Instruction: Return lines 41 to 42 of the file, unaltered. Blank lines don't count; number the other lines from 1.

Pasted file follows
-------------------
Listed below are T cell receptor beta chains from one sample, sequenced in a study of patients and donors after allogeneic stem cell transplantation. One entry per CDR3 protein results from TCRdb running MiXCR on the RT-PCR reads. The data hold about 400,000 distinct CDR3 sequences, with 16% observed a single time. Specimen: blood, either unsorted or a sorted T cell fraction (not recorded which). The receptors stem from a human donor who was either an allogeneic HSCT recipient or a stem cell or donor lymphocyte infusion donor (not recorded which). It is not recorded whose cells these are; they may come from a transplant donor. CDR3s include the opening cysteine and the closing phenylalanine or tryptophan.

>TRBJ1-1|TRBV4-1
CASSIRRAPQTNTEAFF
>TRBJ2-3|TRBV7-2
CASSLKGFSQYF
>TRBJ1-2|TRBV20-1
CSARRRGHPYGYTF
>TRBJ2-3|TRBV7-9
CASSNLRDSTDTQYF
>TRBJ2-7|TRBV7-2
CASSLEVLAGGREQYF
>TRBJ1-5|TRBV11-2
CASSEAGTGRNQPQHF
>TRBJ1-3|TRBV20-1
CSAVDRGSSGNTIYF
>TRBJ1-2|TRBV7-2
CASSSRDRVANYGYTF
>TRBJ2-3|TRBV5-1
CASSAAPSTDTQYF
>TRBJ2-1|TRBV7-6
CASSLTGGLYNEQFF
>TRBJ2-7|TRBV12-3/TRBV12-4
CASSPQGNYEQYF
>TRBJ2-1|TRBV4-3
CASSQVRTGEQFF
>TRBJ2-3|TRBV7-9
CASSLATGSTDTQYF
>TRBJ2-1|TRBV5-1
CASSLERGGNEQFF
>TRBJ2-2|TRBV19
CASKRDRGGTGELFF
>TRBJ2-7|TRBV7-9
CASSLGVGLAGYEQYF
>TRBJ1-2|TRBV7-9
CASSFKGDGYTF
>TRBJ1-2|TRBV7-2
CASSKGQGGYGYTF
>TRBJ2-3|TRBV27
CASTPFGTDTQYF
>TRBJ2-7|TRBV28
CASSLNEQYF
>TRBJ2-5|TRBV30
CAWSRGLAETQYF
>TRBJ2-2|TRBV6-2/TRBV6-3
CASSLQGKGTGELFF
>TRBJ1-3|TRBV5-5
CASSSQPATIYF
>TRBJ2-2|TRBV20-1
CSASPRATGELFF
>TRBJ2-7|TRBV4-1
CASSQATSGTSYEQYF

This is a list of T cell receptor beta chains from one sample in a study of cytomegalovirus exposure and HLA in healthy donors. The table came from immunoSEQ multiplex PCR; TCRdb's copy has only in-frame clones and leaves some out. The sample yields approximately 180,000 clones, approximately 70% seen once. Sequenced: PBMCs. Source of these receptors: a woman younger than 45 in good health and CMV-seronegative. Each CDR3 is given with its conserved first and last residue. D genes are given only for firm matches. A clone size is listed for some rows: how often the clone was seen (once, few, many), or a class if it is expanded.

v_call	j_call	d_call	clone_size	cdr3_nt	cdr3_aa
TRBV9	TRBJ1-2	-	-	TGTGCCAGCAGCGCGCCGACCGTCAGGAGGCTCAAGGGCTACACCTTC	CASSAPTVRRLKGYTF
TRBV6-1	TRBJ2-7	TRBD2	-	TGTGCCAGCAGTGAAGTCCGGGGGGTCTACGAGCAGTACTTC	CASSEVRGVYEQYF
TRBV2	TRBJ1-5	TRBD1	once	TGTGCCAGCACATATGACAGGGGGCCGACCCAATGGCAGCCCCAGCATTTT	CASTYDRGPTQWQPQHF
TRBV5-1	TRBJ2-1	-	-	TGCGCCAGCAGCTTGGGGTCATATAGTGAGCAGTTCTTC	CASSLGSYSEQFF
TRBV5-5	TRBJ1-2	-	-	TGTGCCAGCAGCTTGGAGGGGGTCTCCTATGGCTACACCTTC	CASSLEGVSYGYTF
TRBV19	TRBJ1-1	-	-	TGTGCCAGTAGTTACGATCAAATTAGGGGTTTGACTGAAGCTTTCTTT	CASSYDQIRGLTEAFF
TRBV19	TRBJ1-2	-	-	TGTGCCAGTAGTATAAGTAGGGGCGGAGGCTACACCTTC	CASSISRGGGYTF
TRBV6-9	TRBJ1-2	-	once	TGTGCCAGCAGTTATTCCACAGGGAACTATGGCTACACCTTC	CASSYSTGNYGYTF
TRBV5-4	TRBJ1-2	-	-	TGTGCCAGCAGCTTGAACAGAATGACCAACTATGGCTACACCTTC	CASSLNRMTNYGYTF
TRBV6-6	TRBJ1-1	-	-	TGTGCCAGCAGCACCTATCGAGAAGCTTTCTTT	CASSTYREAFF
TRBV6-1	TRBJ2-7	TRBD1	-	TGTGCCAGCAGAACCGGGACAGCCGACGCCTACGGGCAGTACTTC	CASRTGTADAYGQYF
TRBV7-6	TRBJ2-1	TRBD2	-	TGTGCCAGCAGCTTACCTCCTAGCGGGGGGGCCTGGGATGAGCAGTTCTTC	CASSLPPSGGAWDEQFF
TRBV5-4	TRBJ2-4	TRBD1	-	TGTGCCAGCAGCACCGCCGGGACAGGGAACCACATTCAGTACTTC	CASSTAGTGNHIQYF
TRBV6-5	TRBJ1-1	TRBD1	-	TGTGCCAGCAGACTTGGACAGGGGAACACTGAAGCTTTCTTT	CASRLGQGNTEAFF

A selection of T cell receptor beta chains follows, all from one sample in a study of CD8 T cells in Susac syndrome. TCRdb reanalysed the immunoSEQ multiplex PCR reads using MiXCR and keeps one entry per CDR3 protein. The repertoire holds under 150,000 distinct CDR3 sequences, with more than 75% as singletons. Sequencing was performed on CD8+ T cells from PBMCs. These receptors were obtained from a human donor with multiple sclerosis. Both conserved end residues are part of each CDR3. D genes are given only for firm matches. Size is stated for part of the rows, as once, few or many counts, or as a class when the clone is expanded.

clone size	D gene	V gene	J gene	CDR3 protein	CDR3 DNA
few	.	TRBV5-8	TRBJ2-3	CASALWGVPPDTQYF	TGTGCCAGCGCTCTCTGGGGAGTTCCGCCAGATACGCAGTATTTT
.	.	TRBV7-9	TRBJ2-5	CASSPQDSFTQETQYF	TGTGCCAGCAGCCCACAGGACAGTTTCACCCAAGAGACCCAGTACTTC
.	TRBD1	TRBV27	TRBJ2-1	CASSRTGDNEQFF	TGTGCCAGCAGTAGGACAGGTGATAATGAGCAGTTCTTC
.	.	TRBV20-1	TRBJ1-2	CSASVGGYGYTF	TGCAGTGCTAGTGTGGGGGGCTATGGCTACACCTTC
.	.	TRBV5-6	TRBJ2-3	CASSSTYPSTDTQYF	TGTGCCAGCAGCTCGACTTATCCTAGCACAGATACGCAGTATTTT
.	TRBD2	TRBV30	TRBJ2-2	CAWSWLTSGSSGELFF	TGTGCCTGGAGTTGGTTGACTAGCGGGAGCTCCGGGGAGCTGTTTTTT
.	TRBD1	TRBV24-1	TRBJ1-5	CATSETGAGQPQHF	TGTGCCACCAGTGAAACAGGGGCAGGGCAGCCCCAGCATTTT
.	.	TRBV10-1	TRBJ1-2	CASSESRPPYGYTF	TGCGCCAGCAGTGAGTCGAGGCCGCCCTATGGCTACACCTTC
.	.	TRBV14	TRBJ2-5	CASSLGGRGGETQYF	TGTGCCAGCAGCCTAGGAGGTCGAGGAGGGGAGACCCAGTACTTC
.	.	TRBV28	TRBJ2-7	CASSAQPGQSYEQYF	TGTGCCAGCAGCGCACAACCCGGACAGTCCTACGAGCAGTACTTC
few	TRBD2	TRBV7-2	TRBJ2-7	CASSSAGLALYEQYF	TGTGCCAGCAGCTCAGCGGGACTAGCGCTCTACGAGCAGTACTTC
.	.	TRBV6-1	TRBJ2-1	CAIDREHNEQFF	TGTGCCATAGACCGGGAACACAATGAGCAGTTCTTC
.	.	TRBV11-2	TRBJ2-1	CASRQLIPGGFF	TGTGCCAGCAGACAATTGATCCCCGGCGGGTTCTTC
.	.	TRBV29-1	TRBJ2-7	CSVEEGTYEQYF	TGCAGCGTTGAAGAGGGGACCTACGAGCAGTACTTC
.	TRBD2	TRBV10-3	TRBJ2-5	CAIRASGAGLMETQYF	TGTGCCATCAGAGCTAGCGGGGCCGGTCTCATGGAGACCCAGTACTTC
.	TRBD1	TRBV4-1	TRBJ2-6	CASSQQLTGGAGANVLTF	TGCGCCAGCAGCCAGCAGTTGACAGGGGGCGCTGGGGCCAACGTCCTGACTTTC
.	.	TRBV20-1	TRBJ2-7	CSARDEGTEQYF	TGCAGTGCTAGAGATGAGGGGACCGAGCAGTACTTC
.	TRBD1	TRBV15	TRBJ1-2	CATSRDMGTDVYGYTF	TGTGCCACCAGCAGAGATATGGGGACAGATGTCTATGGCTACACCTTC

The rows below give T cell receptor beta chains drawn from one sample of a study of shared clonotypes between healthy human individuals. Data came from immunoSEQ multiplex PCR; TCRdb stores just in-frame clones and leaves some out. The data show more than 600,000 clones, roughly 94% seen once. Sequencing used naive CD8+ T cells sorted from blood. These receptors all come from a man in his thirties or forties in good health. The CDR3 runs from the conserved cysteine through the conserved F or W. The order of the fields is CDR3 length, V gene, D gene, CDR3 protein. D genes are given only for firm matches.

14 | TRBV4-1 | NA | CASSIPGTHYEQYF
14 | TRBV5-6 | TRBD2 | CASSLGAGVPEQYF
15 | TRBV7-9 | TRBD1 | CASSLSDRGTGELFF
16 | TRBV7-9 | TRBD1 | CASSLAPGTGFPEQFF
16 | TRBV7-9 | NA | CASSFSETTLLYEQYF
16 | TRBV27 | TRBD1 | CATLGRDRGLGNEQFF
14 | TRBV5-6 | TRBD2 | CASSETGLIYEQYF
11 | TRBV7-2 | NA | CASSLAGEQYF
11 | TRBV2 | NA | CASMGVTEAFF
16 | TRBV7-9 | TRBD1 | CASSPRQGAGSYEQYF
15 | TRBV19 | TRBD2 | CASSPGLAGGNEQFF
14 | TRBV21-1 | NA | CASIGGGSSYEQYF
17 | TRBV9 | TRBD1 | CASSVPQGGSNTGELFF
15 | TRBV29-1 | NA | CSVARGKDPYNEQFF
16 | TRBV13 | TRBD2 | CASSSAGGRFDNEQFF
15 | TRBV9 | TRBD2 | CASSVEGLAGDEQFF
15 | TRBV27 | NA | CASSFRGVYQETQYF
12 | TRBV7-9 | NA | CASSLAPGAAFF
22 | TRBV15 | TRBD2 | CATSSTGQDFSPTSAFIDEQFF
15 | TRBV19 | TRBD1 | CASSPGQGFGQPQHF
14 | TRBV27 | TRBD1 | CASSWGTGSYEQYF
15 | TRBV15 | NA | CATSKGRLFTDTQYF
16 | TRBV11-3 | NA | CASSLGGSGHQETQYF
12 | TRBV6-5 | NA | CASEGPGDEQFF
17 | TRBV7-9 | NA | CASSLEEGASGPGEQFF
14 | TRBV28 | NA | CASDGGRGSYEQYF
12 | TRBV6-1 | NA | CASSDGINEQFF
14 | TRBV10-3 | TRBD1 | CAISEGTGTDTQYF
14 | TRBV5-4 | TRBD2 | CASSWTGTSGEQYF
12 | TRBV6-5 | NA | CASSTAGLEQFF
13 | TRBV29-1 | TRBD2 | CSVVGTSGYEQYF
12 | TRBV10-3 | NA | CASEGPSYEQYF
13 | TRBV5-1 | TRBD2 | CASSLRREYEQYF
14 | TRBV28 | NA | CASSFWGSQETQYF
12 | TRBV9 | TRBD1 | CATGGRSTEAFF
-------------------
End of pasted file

CASSLNEQYF
>TRBJ2-5|TRBV30